Date of Award
Morgridge College of Education, Counseling Psychology
P. Bruce Uhrmacher
Counseling, Spiritual support, Suicide, Suicide risk assessment
The present study aimed to explore the relationship between perceived spiritual support and counselor self-efficacy in conducting suicide risk assessment, and the moderating effects of attitudes about suicide on this relationship. Based on existing theory and empirical evidence, perceived spiritual support was hypothesized to have a positive predictive relationship with counselor self-efficacy in performing suicide risk assessment; further, four different constructs pertaining to attitudes toward suicide were also hypothesized to moderate the strength and direction of this relationship. A sample of Master’s level clinicians and advanced standing Master’s graduate students (N=132) completed on online survey containing instruments measuring perceived spiritual support (predictor), counselor self-efficacy in suicide risk assessment (dependent variable), and four constructs within attitudes toward suicide (moderators), including avoidance of communication, suicide as common, suicide as acceptable, and preventability of suicide. Multiple moderated regression analyses were performed using SPSS 26.0. Different than hypothesized, three of the four attitudes measured (common, acceptable, and preventable) did not significantly moderate the relationship between the predictor and outcome. However, as estimated, higher levels of perceived spiritual support predicted increased counselor self-efficacy scores. Further, avoidance of communication attitudes were found to weaken this predictive relationship. Limitations and implications for future research and practice are discussed.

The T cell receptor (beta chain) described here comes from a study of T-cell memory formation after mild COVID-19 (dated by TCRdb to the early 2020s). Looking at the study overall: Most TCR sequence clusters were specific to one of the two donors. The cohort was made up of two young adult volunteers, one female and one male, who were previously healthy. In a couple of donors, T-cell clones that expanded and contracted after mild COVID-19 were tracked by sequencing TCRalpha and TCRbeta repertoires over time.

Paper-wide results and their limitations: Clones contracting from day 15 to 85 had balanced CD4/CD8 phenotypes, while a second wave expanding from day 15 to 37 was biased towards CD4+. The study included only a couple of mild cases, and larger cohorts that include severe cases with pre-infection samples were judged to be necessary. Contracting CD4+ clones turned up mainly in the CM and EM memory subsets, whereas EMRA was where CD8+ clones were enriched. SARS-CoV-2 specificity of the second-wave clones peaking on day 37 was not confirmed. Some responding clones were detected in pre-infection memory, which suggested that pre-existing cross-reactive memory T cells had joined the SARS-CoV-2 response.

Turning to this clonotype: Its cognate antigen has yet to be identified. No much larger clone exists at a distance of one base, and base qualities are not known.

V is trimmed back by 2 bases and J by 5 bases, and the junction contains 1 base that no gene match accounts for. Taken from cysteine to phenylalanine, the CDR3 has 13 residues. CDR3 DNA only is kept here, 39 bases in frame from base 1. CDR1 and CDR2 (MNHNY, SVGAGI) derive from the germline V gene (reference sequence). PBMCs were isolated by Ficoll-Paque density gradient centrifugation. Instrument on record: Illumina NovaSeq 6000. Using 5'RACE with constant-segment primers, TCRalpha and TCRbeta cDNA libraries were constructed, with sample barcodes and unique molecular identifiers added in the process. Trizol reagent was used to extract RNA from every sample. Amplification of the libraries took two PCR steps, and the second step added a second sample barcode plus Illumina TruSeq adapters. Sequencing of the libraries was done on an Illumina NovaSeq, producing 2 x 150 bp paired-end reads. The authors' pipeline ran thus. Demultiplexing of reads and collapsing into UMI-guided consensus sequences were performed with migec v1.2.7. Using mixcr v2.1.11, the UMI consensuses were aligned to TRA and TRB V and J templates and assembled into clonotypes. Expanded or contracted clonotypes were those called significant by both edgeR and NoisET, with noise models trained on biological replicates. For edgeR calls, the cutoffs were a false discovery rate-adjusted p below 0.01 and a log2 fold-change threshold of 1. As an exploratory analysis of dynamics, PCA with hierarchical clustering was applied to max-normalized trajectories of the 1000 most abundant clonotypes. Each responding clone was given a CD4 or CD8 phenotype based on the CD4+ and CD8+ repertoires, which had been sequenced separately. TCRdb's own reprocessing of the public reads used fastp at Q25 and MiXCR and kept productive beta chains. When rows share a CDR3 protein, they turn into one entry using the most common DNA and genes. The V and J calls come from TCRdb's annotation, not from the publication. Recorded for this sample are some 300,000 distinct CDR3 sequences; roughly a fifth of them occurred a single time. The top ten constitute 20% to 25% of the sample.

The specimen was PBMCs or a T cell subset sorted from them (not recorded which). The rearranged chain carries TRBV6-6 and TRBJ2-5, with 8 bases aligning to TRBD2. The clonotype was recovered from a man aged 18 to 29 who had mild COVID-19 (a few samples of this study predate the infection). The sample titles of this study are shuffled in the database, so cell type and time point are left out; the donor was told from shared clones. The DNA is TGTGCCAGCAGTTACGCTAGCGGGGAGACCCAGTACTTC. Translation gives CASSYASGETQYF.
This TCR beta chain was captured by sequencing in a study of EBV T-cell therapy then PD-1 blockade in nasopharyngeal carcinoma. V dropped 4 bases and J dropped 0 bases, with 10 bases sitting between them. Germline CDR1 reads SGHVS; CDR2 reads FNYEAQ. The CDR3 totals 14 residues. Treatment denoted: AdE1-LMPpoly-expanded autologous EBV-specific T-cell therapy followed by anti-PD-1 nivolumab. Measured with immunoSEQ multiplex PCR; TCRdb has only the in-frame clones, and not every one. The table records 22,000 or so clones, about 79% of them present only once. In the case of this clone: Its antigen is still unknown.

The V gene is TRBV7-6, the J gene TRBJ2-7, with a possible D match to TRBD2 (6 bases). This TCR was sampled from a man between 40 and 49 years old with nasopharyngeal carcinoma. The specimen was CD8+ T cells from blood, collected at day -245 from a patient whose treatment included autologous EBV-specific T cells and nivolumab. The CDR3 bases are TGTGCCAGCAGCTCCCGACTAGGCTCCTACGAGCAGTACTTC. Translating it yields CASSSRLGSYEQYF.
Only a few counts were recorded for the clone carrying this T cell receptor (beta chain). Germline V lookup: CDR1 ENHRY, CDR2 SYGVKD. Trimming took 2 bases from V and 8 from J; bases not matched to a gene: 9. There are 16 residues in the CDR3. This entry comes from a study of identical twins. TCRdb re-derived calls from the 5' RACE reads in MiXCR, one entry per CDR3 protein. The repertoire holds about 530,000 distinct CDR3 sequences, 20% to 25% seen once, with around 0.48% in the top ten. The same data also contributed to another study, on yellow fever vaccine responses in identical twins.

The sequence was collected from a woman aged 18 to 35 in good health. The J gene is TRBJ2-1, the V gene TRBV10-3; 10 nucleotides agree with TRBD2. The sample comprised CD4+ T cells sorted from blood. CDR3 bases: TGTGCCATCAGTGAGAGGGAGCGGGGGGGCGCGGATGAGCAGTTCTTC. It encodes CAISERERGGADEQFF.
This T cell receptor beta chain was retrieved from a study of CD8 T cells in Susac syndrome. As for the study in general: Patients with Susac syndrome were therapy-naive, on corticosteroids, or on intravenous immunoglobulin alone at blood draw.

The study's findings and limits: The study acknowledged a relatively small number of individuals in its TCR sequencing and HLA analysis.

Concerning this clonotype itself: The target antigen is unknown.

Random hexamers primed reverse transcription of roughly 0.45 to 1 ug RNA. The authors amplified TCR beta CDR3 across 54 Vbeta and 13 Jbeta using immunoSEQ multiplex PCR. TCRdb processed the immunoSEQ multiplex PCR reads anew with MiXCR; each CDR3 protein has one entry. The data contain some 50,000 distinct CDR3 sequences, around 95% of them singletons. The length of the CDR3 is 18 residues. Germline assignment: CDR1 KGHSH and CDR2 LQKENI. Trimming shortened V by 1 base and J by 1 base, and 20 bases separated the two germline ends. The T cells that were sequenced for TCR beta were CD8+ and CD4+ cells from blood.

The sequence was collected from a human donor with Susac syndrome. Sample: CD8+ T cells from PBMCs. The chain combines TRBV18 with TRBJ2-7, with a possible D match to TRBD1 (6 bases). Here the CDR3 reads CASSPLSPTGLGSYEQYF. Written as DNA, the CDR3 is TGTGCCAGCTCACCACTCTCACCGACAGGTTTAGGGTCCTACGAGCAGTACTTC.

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Received from ProQuest
Hendrix, Tayler, "Counselors’ Spirituality, Attitudes Toward Suicide, and Self-Efficacy in Conducting Suicide Risk Assessment" (2023). Electronic Theses and Dissertations. 2285.